the case against breastfeeding

i recently read an article titled “the case against breastfeeding” which, incidentally, is not at all a case against breasfeeding, but more of a list of (valid, i thought) complaints about parents oppression, sexisim, and patriarchy. but the title made me mad (i’m pretty sure it was meant to). the tone reminded me of pretty much everything i’ve been reading these days. like the recent time magazine article which talked of “mothers driven to extremes” (sleeping with your baby and breastfeeding past age 1). i’ve been noticing that pretty much everything i read about parenting takes a very polarizing “we are right, they are wrong” sort of a view. even the sweet books about waldorf inspired childhood and attachment parenting imply that other philosophies are misguided at best and cruel abuse at worst. and it’s not just the literature. at play dates and la leche league meetings i hear moms speaking defensively about their views and casting harsh judgment on parents who do things differently. i hear almost nothing but blanket statements condoning or condemning everything. bottle feeding is horrible, breastfeeding past infancy is twisted. sleeping with your baby is dangerous (you could roll over and smother them), putting your baby in a crib is dangerous (they could stop breathing and die). disposable diapers? you hate mother earth, cloth diapers? you’re a fanatical hippie. diapers of any kind? you’re forcing your child to sit in his own excrement, how horrible. diaper free? now that’s just crazy. sending your kids to daycare means you don’t love them, but if you stay home you better not try calling yourself a feminist. and on and on and on.

it’s just too bad that all this judgement leads to more parents feeling more insecure and defensive, which leads to more seeking of the one right way, which leads to more judgment of ourselves and other parents.

so here’s a thought. what if we all just do like mayim bialik suggests and “reserve judgment for people who beat their children, sell their daughters into prostitution, or deny women the right to make decisions about their bodies and their lives.” we could channel all the energy it takes to give advice into actually supporting parents. it seems one thing that all sides of the “mommy wars” agree on is that our culture does not adequately value caring for children, and whether it’s a stack of dr sears or babywise books on your shelf, it’s a heck of a lot of work.

i’m trying to catch myself when i judge other parents. when i find myself thinking how they should be doing it differently, i want to ask myself instead what i could do to support them as a parent. that could be actual physical support -doing some cleaning or running errands together, or it could be emotional support- listening to the complaints without giving advice. i’ve found that for me, exercising just a little empathy -putting myself in their shoes and seeing what’s hard about it, goes a long way in quelling my urge to judge. and when i judge less, i find i feel less judged. i’m probably being judged the same amount either way, but it feels a lot better.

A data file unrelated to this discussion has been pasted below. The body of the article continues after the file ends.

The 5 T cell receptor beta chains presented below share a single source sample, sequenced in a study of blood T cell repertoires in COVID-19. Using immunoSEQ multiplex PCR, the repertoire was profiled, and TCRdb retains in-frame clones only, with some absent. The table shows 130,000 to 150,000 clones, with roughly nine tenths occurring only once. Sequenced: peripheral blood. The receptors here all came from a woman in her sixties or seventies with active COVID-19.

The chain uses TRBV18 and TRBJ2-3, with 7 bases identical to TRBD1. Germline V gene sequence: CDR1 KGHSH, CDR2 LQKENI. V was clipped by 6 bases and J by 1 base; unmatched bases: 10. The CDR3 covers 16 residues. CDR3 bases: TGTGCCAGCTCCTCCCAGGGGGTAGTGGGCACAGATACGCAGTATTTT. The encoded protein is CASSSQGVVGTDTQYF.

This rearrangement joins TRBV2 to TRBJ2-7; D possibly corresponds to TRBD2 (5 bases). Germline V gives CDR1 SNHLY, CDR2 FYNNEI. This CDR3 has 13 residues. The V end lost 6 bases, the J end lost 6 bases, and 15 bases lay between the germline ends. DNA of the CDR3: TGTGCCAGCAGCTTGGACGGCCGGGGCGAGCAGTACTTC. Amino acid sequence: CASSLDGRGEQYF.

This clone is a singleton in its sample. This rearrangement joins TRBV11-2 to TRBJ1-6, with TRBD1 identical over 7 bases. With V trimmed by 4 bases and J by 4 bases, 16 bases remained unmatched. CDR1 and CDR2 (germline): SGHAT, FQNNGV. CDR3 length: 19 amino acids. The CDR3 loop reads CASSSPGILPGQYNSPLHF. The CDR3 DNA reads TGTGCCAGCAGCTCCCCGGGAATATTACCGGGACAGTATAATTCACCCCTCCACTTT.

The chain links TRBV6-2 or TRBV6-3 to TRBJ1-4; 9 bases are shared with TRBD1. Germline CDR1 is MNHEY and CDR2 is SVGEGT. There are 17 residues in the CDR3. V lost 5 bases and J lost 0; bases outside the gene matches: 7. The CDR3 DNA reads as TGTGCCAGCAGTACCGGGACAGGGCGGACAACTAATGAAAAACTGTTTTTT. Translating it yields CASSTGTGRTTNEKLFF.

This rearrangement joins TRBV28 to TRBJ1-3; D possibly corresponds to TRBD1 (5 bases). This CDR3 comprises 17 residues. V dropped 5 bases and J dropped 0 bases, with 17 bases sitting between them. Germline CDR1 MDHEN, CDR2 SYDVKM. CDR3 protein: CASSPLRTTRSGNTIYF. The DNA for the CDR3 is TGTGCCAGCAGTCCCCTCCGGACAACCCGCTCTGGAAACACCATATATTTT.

care to join me?

letter to my baby

dear baby,

as i write this you are napping on our king-sized bed with your bum pointed at the ceiling. you are 13 months old and i’ll admit i often have a hard time keeping up with you. your walking skills are excellent, you’re practically running around. when we go outside to hang up the laundry you bolt for the hose spigot or the swamp cooler line. you  have a great fondness for hoses, electrical cords, and ceiling fans. cell phones, lap tops, and dvd players are also very appealing. when we are over at your grandparents house, you love to try to get to the entertainment system. but i think what you love more than pushing the buttons is that when you are about to, somebody tries to stop you. you giggle hysterically and often fall over when somebody blocks you or grabs an ankle to drag you away from the switches. i love how expressive you are. you crack me up with your funny faces and antics. i think you do it on purpose. you have so much intention in your actions. when i watch you play, i imagine you have a clear idea for how you want things to be. “this goes here. who put these books on the shelf? they belong on the floor!” your latest skill is nodding. you do it with your whole spine. when your dad and i are discussing things, you chime in with an appropriate nod or head shake cued by our language. for example:
damian: i don’t want to drive to LA during rush hour.
ollie: <shakes head no>
maya: right. well, lets leave at about 11, that could be good…
ollie: <nods head>

you love exploring and you love your family. when you see your auntie reanna or nana honey you practically leap into her arms.

the other day i watched as you played frisbee with your papa and uncle gabe. it was such a beautiful sight. they would pass the frisbee back and forth a couple times, and then hand it to you, and you proudly marched it over to whoever needed a turn. this went on for some time.

i could go on about all your recent skills and what i love about you, but i better get some housework done before you wake up and start re-organizing the house again.

i love you, baby. thanks for the light you bring.

Oliver’s Birth Story

Oliver turned 1 year old today. I’ve been meaning to publish his birth story, and this seems like an appropriate day to share it.